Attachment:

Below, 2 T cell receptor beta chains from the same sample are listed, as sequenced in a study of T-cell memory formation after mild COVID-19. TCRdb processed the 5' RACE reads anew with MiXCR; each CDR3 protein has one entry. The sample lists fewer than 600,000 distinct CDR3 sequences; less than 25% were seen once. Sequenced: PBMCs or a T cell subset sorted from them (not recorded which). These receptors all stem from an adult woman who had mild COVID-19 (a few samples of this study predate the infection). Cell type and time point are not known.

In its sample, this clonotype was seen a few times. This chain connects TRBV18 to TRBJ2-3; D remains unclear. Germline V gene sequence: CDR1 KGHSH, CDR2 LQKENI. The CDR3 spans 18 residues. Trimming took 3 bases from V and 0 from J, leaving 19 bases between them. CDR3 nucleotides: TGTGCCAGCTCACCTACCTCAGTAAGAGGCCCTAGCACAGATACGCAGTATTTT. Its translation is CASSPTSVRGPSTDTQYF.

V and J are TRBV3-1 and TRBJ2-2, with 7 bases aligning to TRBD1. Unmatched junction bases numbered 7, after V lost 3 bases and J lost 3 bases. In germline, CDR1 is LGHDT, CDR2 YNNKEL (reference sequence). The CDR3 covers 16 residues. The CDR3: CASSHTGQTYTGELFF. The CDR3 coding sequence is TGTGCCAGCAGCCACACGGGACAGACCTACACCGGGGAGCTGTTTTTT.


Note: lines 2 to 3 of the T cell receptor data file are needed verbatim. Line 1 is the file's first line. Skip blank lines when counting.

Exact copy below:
In its sample, this clonotype was seen a few times. This chain connects TRBV18 to TRBJ2-3; D remains unclear. Germline V gene sequence: CDR1 KGHSH, CDR2 LQKENI. The CDR3 spans 18 residues. Trimming took 3 bases from V and 0 from J, leaving 19 bases between them. CDR3 nucleotides: TGTGCCAGCTCACCTACCTCAGTAAGAGGCCCTAGCACAGATACGCAGTATTTT. Its translation is CASSPTSVRGPSTDTQYF.

V and J are TRBV3-1 and TRBJ2-2, with 7 bases aligning to TRBD1. Unmatched junction bases numbered 7, after V lost 3 bases and J lost 3 bases. In germline, CDR1 is LGHDT, CDR2 YNNKEL (reference sequence). The CDR3 covers 16 residues. The CDR3: CASSHTGQTYTGELFF. The CDR3 coding sequence is TGTGCCAGCAGCCACACGGGACAGACCTACACCGGGGAGCTGTTTTTT.